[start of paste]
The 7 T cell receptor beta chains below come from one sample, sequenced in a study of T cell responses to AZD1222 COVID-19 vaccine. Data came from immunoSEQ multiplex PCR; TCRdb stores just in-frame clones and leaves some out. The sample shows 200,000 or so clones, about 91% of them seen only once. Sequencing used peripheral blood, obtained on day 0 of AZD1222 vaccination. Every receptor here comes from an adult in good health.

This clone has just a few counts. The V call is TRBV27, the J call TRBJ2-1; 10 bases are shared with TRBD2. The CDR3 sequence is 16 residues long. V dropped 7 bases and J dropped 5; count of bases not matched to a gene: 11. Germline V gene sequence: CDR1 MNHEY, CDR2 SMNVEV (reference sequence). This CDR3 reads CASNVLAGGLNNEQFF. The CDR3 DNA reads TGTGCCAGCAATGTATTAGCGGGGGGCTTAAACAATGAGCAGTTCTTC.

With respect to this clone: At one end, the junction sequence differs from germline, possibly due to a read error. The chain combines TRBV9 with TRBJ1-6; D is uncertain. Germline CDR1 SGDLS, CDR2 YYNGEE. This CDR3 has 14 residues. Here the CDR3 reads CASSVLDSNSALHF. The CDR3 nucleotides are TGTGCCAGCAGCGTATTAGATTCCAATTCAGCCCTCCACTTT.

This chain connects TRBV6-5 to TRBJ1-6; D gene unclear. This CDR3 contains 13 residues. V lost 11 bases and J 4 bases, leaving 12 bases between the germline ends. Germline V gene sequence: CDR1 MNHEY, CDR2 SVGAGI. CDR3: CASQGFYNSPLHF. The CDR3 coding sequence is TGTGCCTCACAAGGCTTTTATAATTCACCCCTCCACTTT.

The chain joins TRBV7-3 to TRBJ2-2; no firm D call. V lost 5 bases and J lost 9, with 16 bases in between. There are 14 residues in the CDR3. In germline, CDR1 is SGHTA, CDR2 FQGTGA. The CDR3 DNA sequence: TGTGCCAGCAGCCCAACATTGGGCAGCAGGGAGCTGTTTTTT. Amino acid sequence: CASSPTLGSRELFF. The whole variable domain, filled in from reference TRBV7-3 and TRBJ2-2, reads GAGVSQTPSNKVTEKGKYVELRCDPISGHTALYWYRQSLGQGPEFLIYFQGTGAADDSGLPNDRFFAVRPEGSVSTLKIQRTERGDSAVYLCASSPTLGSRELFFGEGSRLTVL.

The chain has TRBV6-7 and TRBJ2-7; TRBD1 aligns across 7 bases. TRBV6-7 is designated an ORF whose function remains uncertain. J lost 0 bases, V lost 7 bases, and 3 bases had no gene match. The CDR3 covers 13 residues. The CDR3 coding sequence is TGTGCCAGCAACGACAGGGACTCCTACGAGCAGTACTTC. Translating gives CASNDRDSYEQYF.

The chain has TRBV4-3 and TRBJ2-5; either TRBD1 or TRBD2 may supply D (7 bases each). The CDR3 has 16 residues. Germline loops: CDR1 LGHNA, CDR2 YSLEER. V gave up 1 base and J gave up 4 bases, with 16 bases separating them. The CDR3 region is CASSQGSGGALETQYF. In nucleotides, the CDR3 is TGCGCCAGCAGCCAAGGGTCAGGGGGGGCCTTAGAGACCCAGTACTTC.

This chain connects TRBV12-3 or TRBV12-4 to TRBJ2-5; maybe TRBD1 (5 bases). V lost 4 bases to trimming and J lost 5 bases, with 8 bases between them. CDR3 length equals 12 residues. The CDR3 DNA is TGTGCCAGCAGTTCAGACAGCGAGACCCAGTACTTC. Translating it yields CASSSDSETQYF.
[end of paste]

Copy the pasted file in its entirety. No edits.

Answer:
The 7 T cell receptor beta chains below come from one sample, sequenced in a study of T cell responses to AZD1222 COVID-19 vaccine. Data came from immunoSEQ multiplex PCR; TCRdb stores just in-frame clones and leaves some out. The sample shows 200,000 or so clones, about 91% of them seen only once. Sequencing used peripheral blood, obtained on day 0 of AZD1222 vaccination. Every receptor here comes from an adult in good health.

This clone has just a few counts. The V call is TRBV27, the J call TRBJ2-1; 10 bases are shared with TRBD2. The CDR3 sequence is 16 residues long. V dropped 7 bases and J dropped 5; count of bases not matched to a gene: 11. Germline V gene sequence: CDR1 MNHEY, CDR2 SMNVEV (reference sequence). This CDR3 reads CASNVLAGGLNNEQFF. The CDR3 DNA reads TGTGCCAGCAATGTATTAGCGGGGGGCTTAAACAATGAGCAGTTCTTC.

With respect to this clone: At one end, the junction sequence differs from germline, possibly due to a read error. The chain combines TRBV9 with TRBJ1-6; D is uncertain. Germline CDR1 SGDLS, CDR2 YYNGEE. This CDR3 has 14 residues. Here the CDR3 reads CASSVLDSNSALHF. The CDR3 nucleotides are TGTGCCAGCAGCGTATTAGATTCCAATTCAGCCCTCCACTTT.

This chain connects TRBV6-5 to TRBJ1-6; D gene unclear. This CDR3 contains 13 residues. V lost 11 bases and J 4 bases, leaving 12 bases between the germline ends. Germline V gene sequence: CDR1 MNHEY, CDR2 SVGAGI. CDR3: CASQGFYNSPLHF. The CDR3 coding sequence is TGTGCCTCACAAGGCTTTTATAATTCACCCCTCCACTTT.

The chain joins TRBV7-3 to TRBJ2-2; no firm D call. V lost 5 bases and J lost 9, with 16 bases in between. There are 14 residues in the CDR3. In germline, CDR1 is SGHTA, CDR2 FQGTGA. The CDR3 DNA sequence: TGTGCCAGCAGCCCAACATTGGGCAGCAGGGAGCTGTTTTTT. Amino acid sequence: CASSPTLGSRELFF. The whole variable domain, filled in from reference TRBV7-3 and TRBJ2-2, reads GAGVSQTPSNKVTEKGKYVELRCDPISGHTALYWYRQSLGQGPEFLIYFQGTGAADDSGLPNDRFFAVRPEGSVSTLKIQRTERGDSAVYLCASSPTLGSRELFFGEGSRLTVL.

The chain has TRBV6-7 and TRBJ2-7; TRBD1 aligns across 7 bases. TRBV6-7 is designated an ORF whose function remains uncertain. J lost 0 bases, V lost 7 bases, and 3 bases had no gene match. The CDR3 covers 13 residues. The CDR3 coding sequence is TGTGCCAGCAACGACAGGGACTCCTACGAGCAGTACTTC. Translating gives CASNDRDSYEQYF.

The chain has TRBV4-3 and TRBJ2-5; either TRBD1 or TRBD2 may supply D (7 bases each). The CDR3 has 16 residues. Germline loops: CDR1 LGHNA, CDR2 YSLEER. V gave up 1 base and J gave up 4 bases, with 16 bases separating them. The CDR3 region is CASSQGSGGALETQYF. In nucleotides, the CDR3 is TGCGCCAGCAGCCAAGGGTCAGGGGGGGCCTTAGAGACCCAGTACTTC.

This chain connects TRBV12-3 or TRBV12-4 to TRBJ2-5; maybe TRBD1 (5 bases). V lost 4 bases to trimming and J lost 5 bases, with 8 bases between them. CDR3 length equals 12 residues. The CDR3 DNA is TGTGCCAGCAGTTCAGACAGCGAGACCCAGTACTTC. Translating it yields CASSSDSETQYF.